Eclogues | Critical Essay by Michael C. J. Putnam

This literature criticism consists of approximately 19 pages of analysis & critique of Eclogues.
This section contains 5,698 words
(approx. 19 pages at 300 words per page)
Buy the Critical Essay by Michael C. J. Putnam

SOURCE: An introduction to Virgil's Pastoral Art: Studies in the“Eclogues,” Princeton University Press, 1970, pp. 3-19.

In the essay below, Putnam discusses some of the major critical issues surrounding Vergil's Eclogues, arguing that one of the most appealing and pertinent aspects of the collection is Vergil's effort to identify the role of the individual within a restrictive society.

The notion of Virgil as gentle poet of simple charm has been slow to die.1 We accept melancholy as the poet's dominant characteristic, yet we assume its incorporation in a stance which is poised, reserved, aloof—“classical,” in a word. Though evil continues to scheme and life remains charged with passions, though man be forced into a not always kindly dialogue with nature, his fellow creatures, and himself, Virgil somehow manages (we are assured) to bathe...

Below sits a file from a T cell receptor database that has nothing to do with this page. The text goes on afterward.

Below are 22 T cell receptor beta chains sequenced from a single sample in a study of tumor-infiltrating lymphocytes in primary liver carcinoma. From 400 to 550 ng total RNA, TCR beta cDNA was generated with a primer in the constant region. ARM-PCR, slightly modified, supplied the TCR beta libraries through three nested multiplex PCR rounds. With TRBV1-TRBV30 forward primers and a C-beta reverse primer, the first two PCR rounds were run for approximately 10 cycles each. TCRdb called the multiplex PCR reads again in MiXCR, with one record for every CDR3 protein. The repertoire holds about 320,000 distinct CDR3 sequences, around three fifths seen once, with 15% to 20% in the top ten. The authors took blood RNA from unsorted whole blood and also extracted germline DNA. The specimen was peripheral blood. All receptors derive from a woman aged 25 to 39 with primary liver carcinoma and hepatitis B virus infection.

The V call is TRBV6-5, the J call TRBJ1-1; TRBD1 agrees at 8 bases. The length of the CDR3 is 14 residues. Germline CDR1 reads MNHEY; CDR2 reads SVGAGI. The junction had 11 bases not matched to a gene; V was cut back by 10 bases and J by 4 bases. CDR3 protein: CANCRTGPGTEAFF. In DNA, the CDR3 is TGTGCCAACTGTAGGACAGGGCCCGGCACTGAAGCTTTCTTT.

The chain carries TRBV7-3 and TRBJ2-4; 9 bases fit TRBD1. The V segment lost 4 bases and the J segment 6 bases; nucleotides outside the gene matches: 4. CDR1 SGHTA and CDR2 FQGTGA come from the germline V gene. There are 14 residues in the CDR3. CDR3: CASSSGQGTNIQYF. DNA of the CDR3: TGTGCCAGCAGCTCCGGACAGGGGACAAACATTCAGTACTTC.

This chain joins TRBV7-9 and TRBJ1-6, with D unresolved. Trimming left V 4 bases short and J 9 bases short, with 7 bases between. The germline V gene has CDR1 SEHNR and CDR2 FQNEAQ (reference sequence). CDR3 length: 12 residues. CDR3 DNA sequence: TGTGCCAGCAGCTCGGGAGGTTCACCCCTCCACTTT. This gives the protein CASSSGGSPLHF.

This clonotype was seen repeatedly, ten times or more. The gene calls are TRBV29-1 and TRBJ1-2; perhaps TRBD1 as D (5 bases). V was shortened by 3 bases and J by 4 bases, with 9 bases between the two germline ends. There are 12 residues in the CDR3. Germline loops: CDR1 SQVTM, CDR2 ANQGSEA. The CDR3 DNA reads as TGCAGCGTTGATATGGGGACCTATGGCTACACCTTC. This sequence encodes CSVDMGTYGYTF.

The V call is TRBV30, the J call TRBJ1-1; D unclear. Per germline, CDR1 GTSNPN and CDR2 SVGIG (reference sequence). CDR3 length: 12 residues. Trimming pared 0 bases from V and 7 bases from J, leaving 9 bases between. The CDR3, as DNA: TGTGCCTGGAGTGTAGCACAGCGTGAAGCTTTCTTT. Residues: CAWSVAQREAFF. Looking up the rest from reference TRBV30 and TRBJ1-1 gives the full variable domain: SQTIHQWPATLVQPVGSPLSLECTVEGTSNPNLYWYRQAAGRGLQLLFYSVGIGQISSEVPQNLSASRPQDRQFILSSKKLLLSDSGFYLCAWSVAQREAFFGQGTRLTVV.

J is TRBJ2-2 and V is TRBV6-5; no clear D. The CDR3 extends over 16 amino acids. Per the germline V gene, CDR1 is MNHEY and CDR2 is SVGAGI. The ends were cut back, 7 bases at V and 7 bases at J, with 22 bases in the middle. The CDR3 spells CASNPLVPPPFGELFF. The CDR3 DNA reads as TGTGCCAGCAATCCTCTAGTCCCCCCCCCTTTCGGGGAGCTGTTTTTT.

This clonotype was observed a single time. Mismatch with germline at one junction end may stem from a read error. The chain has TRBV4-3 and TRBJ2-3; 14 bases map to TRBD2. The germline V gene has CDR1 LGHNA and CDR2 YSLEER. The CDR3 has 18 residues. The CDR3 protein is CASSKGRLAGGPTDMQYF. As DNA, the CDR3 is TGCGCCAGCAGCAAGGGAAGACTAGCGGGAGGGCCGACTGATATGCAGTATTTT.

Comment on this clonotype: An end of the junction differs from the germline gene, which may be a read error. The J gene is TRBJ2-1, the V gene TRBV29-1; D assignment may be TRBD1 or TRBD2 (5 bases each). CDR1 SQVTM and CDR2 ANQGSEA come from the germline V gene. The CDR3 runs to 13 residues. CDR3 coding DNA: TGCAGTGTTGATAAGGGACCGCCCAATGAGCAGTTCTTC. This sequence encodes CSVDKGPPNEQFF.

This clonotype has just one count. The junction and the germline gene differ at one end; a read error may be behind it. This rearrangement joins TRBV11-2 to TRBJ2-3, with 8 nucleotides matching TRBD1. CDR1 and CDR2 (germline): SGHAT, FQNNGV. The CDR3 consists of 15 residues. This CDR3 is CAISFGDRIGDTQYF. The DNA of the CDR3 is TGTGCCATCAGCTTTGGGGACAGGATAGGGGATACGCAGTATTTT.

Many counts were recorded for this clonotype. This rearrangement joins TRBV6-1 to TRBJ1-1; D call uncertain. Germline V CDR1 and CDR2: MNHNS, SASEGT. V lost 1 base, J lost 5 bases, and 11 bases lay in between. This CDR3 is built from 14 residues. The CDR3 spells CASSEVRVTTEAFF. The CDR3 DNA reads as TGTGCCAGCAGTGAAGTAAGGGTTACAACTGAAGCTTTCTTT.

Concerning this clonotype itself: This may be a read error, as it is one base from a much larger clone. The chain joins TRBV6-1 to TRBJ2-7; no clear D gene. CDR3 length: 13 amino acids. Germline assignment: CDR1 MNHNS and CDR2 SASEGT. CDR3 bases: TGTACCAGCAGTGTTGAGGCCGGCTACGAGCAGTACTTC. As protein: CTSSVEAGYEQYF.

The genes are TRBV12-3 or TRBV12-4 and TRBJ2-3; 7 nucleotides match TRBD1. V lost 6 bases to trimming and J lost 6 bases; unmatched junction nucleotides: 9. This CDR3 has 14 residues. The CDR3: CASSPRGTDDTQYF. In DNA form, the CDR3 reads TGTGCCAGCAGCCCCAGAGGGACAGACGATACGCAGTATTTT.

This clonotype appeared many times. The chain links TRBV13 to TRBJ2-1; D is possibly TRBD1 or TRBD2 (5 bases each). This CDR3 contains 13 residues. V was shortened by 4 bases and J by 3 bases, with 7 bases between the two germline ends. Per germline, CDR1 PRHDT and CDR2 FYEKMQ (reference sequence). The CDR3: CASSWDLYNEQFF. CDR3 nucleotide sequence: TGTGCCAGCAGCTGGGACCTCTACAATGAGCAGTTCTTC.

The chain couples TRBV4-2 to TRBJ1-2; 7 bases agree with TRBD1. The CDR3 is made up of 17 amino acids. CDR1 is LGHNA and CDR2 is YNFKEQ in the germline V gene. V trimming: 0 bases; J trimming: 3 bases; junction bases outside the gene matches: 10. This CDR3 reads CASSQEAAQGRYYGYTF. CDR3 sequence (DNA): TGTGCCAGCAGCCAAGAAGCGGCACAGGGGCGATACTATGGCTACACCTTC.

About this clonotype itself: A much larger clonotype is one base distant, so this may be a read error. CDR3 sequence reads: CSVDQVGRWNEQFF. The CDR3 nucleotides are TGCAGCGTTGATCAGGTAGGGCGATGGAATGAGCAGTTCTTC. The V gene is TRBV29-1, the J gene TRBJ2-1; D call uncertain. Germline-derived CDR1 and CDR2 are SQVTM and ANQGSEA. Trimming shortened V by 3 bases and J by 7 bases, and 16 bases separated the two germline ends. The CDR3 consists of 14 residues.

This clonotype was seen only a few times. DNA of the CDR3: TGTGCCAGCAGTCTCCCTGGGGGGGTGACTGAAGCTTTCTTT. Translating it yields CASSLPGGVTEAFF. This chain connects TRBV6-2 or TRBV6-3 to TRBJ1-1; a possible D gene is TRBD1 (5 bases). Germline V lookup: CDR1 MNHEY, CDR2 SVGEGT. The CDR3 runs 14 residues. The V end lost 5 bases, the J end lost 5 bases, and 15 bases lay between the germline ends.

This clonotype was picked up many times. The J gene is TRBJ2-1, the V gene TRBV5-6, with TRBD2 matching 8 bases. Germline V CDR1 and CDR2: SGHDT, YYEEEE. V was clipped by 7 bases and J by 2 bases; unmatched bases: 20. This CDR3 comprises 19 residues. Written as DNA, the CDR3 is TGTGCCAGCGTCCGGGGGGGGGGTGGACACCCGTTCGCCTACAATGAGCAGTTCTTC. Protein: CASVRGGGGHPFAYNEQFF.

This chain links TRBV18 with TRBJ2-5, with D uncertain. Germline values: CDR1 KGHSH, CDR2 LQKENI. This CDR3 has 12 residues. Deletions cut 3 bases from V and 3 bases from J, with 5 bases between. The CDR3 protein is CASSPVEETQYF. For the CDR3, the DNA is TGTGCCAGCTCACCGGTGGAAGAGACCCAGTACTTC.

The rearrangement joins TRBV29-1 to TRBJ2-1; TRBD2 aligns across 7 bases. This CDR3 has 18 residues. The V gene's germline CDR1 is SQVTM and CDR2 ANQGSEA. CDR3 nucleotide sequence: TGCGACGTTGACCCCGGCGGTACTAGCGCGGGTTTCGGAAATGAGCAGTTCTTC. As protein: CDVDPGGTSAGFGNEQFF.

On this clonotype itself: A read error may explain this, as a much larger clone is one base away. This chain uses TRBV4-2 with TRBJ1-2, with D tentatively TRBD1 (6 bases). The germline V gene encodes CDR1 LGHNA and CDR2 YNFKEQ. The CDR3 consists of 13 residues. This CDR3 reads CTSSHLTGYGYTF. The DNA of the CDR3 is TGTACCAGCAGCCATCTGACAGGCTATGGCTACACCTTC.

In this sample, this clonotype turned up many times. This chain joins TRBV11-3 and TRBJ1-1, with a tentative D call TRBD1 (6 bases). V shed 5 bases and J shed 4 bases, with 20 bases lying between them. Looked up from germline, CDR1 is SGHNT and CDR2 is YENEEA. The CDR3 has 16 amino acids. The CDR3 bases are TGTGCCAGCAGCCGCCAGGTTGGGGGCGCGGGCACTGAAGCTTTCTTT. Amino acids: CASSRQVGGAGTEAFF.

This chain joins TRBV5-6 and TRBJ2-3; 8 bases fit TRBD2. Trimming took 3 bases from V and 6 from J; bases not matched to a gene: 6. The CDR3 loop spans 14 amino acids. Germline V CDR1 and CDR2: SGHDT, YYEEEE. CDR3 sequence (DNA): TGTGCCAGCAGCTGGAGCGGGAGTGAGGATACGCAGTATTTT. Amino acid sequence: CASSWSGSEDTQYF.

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This section contains 5,698 words
(approx. 19 pages at 300 words per page)
Buy the Critical Essay by Michael C. J. Putnam
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Literature Criticism Series
Critical Essay by Michael C. J. Putnam from Literature Criticism Series. ©2005-2006 Thomson Gale, a part of the Thomson Corporation. All rights reserved.
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